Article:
A working paper recently published in our Economics Working Paper series, gives preliminary evidence of a link between child neglect and parental unemployment, highlighting the specific effects of economic hardship on children's well-being.
Defined as the physical, mental, sexual or emotional abuse or neglect of a person under the age of 18, child maltreatment is a prolific problem in American society, with about 700,000 cases reported in 2015 alone. Neglect describes a situation when parents’ inability to provide for their child’s basic needs harms the child’s health, safety and/or well-being.
Child maltreatment is widely understood to have significant consequences in later life, affecting mental health, the chances of employment and the likelihood of substance abuse, among other things. However, the causal effects of economic hardship, and the knock-on impact on maltreatment, are significantly less understood.
The first study of its kind suggests that unemployment can cause an increase in child neglect because parents have more limited access to the resources required to provide for a child’s basic needs, such as clothing, food and medical care. The study, conducted by Nuffield College Associate Elisabetta De Cao and Economics DPhil student Dan Brown, has for the first time, considered and quantified these causal effects, specifically whether unemployment causes child maltreatment.
Using nearly a decade’s worth of data from the National Child Abuse and Neglect Data System (NCANDS), produced by the National Data Archive on Child Abuse and Neglect (NDACAN), the team observed every reported incident of child abuse and neglect made to the state Child Protective Services for nearly every county in the U.S. from 2004 to 2012.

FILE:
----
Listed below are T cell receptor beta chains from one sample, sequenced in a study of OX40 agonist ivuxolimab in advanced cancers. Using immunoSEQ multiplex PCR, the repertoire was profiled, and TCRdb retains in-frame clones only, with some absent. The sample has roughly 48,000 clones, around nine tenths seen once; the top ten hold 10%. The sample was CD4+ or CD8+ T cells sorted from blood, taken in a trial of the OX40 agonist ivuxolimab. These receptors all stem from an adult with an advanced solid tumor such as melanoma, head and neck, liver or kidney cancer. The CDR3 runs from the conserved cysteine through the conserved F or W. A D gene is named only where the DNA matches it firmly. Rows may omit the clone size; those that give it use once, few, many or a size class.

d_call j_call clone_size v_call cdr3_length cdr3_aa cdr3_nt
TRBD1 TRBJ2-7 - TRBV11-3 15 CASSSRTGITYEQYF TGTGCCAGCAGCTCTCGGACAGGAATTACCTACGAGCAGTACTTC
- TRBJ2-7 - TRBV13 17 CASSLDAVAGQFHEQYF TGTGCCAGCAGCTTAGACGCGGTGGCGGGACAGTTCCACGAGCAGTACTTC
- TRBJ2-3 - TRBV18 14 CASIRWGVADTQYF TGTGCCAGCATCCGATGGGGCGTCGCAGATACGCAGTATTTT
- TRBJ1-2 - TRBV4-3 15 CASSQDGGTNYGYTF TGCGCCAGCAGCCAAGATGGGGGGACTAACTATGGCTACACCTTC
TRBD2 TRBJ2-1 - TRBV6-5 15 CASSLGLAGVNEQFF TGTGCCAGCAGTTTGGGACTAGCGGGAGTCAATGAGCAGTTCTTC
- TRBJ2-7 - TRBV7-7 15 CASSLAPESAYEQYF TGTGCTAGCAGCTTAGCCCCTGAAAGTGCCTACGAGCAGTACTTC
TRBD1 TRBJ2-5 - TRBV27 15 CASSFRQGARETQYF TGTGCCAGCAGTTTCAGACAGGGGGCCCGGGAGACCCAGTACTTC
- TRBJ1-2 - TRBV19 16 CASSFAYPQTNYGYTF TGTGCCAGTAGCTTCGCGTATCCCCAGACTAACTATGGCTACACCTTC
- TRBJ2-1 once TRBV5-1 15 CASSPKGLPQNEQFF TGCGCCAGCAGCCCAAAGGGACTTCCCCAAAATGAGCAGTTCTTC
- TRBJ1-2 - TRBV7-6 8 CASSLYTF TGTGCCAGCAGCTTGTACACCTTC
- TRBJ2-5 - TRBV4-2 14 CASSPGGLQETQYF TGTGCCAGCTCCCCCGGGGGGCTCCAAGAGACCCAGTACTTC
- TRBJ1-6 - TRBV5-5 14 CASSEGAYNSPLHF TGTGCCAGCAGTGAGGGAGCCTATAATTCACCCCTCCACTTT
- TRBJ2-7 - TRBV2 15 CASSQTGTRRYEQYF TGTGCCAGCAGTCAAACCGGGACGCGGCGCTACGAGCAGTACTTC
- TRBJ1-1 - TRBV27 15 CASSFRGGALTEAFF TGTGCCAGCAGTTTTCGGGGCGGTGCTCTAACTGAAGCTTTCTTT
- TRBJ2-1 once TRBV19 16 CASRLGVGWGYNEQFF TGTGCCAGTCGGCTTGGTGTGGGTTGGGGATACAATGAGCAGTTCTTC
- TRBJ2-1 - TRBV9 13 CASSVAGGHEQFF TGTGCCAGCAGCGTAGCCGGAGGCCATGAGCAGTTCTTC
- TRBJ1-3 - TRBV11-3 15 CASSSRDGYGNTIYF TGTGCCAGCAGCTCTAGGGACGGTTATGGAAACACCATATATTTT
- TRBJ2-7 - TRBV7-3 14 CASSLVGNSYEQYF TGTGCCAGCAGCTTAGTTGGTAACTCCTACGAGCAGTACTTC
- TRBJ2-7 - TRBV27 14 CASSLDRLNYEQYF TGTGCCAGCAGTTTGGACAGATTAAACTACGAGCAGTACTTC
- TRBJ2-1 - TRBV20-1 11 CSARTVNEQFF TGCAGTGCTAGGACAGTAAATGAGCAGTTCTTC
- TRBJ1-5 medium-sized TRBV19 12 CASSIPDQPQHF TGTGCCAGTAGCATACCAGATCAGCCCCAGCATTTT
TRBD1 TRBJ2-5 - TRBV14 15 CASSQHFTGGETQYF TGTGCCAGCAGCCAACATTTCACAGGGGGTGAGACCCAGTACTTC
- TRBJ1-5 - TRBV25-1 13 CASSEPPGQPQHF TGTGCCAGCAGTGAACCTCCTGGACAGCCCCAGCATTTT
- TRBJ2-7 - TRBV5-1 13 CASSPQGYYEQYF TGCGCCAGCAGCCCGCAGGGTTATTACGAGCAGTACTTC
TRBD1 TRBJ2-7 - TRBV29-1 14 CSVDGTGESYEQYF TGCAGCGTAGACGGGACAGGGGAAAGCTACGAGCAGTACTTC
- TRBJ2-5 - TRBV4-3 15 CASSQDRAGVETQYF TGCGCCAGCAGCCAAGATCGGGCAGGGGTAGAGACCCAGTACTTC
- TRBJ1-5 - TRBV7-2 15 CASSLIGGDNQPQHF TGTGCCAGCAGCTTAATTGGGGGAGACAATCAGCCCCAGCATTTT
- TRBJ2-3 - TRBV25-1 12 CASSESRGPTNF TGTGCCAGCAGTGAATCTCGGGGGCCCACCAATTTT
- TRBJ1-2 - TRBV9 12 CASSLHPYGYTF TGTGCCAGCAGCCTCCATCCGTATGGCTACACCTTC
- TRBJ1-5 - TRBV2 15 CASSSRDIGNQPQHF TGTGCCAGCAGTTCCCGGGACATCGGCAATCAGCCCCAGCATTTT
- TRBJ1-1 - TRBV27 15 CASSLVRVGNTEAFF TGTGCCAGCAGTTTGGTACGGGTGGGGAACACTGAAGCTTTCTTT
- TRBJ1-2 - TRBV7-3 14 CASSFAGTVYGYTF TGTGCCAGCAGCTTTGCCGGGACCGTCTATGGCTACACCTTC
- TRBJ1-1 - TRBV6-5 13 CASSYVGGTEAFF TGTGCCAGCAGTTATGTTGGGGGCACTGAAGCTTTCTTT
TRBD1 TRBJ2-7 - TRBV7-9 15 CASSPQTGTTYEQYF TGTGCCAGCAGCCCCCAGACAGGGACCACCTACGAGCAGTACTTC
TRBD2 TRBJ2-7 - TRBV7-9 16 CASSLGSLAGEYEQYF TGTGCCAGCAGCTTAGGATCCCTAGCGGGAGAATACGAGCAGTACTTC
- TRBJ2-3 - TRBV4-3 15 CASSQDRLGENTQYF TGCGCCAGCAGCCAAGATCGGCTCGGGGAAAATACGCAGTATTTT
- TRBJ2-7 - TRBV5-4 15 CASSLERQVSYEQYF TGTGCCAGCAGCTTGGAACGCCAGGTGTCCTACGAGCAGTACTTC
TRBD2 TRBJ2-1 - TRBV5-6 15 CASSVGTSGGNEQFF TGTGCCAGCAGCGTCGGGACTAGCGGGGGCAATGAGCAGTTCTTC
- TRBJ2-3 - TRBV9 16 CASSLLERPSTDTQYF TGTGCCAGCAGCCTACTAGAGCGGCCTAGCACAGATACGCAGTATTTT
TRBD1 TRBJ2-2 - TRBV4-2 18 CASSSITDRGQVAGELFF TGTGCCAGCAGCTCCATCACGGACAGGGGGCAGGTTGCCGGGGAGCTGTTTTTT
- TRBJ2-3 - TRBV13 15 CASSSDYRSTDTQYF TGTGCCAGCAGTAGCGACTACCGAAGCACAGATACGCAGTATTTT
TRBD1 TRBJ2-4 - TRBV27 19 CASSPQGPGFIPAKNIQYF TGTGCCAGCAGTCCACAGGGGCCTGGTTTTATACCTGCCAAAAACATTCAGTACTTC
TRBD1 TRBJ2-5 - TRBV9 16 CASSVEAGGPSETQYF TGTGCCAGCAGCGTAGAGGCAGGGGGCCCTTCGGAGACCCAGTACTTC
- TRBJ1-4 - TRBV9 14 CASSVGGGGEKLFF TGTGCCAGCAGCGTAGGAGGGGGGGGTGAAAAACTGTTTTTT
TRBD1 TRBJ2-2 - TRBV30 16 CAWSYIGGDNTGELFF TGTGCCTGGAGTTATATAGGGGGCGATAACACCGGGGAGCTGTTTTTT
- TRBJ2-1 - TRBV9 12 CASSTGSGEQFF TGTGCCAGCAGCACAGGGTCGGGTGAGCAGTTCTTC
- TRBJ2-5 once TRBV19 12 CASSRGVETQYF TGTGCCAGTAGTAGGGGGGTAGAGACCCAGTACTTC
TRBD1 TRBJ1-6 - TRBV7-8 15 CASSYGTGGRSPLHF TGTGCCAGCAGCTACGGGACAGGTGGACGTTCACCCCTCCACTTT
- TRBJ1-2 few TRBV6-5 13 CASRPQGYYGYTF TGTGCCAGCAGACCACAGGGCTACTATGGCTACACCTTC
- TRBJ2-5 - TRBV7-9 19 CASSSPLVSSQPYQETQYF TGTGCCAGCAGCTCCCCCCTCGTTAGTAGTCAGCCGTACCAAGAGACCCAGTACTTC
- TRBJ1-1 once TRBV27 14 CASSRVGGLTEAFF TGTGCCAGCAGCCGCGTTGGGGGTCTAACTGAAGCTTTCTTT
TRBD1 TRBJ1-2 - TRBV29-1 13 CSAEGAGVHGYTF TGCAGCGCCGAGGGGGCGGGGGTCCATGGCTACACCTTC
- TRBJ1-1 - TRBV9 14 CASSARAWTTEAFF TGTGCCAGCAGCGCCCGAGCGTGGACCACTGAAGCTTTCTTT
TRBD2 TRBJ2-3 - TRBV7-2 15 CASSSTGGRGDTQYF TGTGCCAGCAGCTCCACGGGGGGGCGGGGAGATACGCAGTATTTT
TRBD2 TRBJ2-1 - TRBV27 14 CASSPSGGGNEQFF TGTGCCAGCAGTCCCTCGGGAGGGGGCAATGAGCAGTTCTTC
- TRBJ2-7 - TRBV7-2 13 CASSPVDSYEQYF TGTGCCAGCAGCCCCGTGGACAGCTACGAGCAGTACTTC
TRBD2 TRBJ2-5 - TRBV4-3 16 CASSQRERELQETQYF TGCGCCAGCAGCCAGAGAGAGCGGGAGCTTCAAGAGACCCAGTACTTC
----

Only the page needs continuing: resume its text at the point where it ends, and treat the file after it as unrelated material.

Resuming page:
The findings reveal a significant link between unemployment and child neglect, with a 1 percentage point increase in the unemployment rate leading to a 20 percent increase in reported neglect. However there does not seem to be a relationship between unemployment and other forms of child abuse.
Elisabetta De Cao, Nuffield College Associate and Research Fellow in Oxford’s Centre for Health Service Economics & Organisation, co-authored the working paper, "The impact of unemployment on child maltreatment in the United States." She said: "There is increasing research on the causal effect of economic conditions on domestic violence, but this work has never been done for children, which is a very different dynamic."
The research also considers the value and impact of social (government provided) and private safety nets (partner, family, friends, health insurance), and whether access to these resources can have a mitigating effect on unemployment.
Access to state provided unemployment benefits were found to make a huge difference. Initially offered to people for a maximum of 26 weeks pre-recession, during the economic crisis it was extended in some states, and ranged significantly from 48 weeks to up to 99. In states that were more generous, offering 87 weeks of unemployment benefits or more, child neglect increased by 14% but in states that offered a maximum of 55 weeks of benefits, reported incidents of child neglect rose by 21%.
Although the team studied the effects of unemployment in the USA, they are in the process of replicating the study in the UK, which arguably has a more generous welfare system. The results of this work are expected in the next year.
- This news story was adapted from the University of Oxford's press briefing. Read the full release about this research on the Oxford University website.
- Read the Working Paper
- See our full list of Nuffield College Associates